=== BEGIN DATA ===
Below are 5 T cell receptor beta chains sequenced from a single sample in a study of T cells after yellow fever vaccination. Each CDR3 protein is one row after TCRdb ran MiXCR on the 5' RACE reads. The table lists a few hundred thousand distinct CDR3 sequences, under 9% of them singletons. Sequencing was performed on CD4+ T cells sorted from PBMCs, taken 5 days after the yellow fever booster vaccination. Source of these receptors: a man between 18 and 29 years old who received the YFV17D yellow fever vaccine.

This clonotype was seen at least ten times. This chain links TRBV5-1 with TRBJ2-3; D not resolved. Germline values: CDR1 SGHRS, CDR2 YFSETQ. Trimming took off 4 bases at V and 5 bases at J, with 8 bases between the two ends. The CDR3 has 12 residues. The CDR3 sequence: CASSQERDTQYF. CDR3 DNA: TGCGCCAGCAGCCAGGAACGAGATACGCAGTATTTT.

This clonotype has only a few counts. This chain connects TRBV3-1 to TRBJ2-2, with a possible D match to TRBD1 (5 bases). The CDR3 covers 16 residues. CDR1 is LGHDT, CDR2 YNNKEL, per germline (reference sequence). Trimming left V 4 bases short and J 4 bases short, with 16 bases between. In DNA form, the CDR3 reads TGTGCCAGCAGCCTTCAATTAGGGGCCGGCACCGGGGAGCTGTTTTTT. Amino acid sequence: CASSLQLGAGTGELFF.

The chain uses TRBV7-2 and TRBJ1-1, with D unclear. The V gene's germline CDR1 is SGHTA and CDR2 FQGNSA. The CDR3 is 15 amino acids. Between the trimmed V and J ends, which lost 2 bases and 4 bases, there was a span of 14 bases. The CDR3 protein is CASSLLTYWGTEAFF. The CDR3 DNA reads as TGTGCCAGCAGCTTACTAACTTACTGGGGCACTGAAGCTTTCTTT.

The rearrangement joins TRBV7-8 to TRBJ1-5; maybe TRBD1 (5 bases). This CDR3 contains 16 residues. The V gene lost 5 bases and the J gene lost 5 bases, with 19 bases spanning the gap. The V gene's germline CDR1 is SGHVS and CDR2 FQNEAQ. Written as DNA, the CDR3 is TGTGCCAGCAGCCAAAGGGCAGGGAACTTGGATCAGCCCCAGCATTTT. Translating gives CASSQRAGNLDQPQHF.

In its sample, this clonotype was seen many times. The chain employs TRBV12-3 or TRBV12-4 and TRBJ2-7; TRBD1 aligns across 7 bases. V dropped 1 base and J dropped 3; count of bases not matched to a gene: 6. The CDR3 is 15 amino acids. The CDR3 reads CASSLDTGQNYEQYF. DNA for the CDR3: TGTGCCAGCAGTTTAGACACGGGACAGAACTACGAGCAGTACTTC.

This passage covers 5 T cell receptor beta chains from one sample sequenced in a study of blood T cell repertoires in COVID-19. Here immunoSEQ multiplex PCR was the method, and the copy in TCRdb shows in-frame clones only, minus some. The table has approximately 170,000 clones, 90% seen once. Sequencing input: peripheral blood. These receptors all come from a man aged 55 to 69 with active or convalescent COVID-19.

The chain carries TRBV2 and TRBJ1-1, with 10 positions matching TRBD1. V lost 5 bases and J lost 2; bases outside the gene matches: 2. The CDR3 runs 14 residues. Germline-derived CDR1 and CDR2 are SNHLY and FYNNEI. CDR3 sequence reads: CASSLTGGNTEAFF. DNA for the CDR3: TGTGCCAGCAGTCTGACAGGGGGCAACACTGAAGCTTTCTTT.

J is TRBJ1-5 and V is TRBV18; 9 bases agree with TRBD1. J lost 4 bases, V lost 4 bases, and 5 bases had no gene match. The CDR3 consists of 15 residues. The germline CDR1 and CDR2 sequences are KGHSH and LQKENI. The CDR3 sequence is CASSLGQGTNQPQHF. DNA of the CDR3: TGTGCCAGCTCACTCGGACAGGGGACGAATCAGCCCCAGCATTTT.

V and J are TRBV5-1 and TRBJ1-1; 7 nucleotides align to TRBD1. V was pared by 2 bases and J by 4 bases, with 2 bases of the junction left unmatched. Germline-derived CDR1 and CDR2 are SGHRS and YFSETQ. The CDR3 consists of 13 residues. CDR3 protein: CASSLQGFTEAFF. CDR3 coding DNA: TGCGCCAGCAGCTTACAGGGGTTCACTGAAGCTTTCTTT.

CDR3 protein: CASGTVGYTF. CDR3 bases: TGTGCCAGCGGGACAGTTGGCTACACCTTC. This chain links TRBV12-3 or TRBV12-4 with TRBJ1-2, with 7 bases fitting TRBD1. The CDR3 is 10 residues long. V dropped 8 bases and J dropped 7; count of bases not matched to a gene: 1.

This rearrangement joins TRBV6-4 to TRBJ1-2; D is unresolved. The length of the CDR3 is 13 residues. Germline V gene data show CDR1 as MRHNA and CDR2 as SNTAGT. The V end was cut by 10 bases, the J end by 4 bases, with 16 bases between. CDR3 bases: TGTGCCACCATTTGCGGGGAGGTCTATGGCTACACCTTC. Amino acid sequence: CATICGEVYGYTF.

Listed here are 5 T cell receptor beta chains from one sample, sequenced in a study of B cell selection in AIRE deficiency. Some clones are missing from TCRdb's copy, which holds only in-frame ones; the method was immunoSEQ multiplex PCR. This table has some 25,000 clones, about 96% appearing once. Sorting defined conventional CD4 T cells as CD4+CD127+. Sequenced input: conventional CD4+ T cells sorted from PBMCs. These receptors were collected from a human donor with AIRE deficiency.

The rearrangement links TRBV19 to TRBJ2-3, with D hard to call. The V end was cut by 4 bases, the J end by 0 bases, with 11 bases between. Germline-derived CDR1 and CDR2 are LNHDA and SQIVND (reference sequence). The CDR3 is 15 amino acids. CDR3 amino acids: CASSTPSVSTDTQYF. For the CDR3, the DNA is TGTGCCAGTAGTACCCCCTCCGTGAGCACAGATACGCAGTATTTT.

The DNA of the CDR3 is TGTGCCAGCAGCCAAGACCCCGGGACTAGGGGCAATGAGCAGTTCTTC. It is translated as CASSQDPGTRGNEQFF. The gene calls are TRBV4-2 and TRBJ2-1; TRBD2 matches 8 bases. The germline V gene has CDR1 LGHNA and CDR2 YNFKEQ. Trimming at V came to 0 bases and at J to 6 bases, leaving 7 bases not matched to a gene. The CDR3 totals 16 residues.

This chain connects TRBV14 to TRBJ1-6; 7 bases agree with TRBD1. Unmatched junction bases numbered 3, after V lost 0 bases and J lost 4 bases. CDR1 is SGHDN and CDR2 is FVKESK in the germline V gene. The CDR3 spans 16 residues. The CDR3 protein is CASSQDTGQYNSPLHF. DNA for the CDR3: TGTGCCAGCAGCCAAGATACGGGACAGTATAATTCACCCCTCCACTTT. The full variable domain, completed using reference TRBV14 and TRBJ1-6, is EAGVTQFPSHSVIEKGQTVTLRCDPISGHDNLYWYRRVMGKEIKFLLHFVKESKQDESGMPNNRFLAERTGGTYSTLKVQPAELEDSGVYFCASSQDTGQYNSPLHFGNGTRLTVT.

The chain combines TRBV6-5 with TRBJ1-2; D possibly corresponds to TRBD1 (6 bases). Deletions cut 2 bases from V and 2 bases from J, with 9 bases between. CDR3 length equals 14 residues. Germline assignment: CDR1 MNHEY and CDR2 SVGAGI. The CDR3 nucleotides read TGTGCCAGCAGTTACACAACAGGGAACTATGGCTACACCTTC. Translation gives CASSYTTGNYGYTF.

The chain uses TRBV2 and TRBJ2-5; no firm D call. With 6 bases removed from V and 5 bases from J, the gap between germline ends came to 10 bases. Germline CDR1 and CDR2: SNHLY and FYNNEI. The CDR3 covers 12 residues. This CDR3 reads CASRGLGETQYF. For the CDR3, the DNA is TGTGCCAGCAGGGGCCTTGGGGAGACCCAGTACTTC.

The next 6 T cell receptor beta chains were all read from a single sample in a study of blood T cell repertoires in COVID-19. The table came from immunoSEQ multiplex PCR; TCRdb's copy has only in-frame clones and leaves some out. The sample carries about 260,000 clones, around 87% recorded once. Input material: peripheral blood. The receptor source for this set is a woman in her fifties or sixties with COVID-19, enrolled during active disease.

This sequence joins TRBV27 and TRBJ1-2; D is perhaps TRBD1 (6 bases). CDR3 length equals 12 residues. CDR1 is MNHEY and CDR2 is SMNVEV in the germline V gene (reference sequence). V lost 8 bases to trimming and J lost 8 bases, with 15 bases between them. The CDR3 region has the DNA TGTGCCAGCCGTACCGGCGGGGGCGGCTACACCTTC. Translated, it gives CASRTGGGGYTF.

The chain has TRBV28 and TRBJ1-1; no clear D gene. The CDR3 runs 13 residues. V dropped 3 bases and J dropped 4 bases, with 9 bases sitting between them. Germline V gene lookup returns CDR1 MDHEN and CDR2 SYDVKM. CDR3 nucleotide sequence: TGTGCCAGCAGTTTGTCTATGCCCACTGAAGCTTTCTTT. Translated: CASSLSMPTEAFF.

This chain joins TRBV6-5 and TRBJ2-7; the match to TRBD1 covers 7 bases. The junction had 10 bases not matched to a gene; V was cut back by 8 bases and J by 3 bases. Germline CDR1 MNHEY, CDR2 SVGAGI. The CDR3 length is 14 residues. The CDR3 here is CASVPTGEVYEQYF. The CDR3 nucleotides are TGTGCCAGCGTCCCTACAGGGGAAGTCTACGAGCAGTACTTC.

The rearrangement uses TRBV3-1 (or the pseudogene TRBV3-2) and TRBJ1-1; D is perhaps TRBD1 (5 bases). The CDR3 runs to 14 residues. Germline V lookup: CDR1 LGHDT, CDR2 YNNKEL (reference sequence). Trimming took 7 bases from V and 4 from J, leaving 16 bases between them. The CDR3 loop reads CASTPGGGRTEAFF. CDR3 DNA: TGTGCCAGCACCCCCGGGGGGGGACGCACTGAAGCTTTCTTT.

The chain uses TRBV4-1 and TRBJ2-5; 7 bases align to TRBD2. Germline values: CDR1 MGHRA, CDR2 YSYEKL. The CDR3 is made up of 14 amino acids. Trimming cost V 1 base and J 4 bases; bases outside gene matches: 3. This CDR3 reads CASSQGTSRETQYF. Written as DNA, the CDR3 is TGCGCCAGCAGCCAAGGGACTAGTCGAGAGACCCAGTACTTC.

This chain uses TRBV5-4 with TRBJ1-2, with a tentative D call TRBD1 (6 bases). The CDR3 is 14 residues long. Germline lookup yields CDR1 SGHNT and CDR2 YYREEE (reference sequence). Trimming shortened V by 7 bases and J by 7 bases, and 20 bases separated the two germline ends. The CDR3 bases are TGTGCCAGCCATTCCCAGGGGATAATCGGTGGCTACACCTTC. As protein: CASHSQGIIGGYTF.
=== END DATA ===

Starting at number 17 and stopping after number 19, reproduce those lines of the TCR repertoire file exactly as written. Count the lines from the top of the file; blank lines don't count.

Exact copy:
The chain combines TRBV6-5 with TRBJ1-2; D possibly corresponds to TRBD1 (6 bases). Deletions cut 2 bases from V and 2 bases from J, with 9 bases between. CDR3 length equals 14 residues. Germline assignment: CDR1 MNHEY and CDR2 SVGAGI. The CDR3 nucleotides read TGTGCCAGCAGTTACACAACAGGGAACTATGGCTACACCTTC. Translation gives CASSYTTGNYGYTF.

The chain uses TRBV2 and TRBJ2-5; no firm D call. With 6 bases removed from V and 5 bases from J, the gap between germline ends came to 10 bases. Germline CDR1 and CDR2: SNHLY and FYNNEI. The CDR3 covers 12 residues. This CDR3 reads CASRGLGETQYF. For the CDR3, the DNA is TGTGCCAGCAGGGGCCTTGGGGAGACCCAGTACTTC.

The next 6 T cell receptor beta chains were all read from a single sample in a study of blood T cell repertoires in COVID-19. The table came from immunoSEQ multiplex PCR; TCRdb's copy has only in-frame clones and leaves some out. The sample carries about 260,000 clones, around 87% recorded once. Input material: peripheral blood. The receptor source for this set is a woman in her fifties or sixties with COVID-19, enrolled during active disease.